Grant Callegari / iNaturalist (CC BY-NC 4.0)

CAN - Is the lowly sea cucumber the new superhero of sustainable aquaculture?

Most coastal residents are suitably enthralled with charismatic or charming marine animals such as killer whales, the iconic Pacific salmon or furry sea otters. But what of the lowly sea cucumber?

It’s likely most people don’t give much thought to the fairly ubiquitous and possibly misunderstood invertebrate, said scientist Emaline Montgomery. Montgomery and other researchers on the West Coast of Canada are exploring how some unsung heroes of the seabed may be the ticket to a more sustainable form of aquaculture.

Apostichopus californicus, or the giant red sea cucumber, is a slightly alarming, spiky, squishy creature that can grow 50 centimetres long and sustains itself by eating detritus off the ocean floor and using its butt to breathe.

But it’s the sea cucumber’s ability to remove excess organic matter from surrounding water and sediment that makes it interesting for aquaculture, said Montgomery, a research associate and instructor at North Island College (NIC).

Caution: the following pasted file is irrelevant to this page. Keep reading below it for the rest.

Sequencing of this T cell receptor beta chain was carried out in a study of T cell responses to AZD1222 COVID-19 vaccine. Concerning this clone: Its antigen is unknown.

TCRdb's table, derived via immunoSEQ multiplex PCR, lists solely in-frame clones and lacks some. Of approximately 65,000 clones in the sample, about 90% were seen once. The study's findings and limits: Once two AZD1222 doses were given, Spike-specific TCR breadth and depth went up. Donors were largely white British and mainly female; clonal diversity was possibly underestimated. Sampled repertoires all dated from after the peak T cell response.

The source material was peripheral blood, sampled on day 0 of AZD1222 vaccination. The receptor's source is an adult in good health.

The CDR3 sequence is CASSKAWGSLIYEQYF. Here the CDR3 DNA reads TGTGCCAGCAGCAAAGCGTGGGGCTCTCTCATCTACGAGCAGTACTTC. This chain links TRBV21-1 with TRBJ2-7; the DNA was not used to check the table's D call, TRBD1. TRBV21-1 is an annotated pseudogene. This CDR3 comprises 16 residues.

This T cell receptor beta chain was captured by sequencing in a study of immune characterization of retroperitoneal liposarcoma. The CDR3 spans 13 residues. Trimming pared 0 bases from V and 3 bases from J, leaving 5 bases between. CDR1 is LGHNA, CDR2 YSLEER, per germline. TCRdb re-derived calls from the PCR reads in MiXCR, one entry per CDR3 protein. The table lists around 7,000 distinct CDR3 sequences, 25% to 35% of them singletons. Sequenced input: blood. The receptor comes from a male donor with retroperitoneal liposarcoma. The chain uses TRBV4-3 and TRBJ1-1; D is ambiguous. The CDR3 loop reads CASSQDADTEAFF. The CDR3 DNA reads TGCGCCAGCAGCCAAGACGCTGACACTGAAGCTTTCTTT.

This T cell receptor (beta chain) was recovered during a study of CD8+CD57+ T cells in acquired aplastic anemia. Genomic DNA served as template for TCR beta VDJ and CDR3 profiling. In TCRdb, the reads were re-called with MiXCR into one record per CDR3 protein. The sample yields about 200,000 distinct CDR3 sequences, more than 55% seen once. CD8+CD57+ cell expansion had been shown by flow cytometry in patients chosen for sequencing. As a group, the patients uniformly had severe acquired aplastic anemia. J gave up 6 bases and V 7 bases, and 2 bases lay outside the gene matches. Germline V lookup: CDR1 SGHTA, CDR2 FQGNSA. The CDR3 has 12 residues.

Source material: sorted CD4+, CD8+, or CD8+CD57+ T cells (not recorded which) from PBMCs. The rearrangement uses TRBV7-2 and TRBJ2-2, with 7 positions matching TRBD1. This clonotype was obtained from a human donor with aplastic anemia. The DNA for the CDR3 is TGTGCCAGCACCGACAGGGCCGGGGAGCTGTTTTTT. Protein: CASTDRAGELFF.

Montgomery’s research focus is on the co-cultivation of various species together to improve the sustainability and profitability of aquaculture.

Known popularly as regenerative ocean farming, Integrated Multi-Trophic Aquaculture (IMTA) uses extractive species like sea cucumbers or seaweed to filter or absorb the uneaten feed or waste from fish farms or shellfish operations.

The aim of regenerative aquaculture is to mimic the natural food web to both improve marine ecosystem health and increase the number of products that can be grown at one site.

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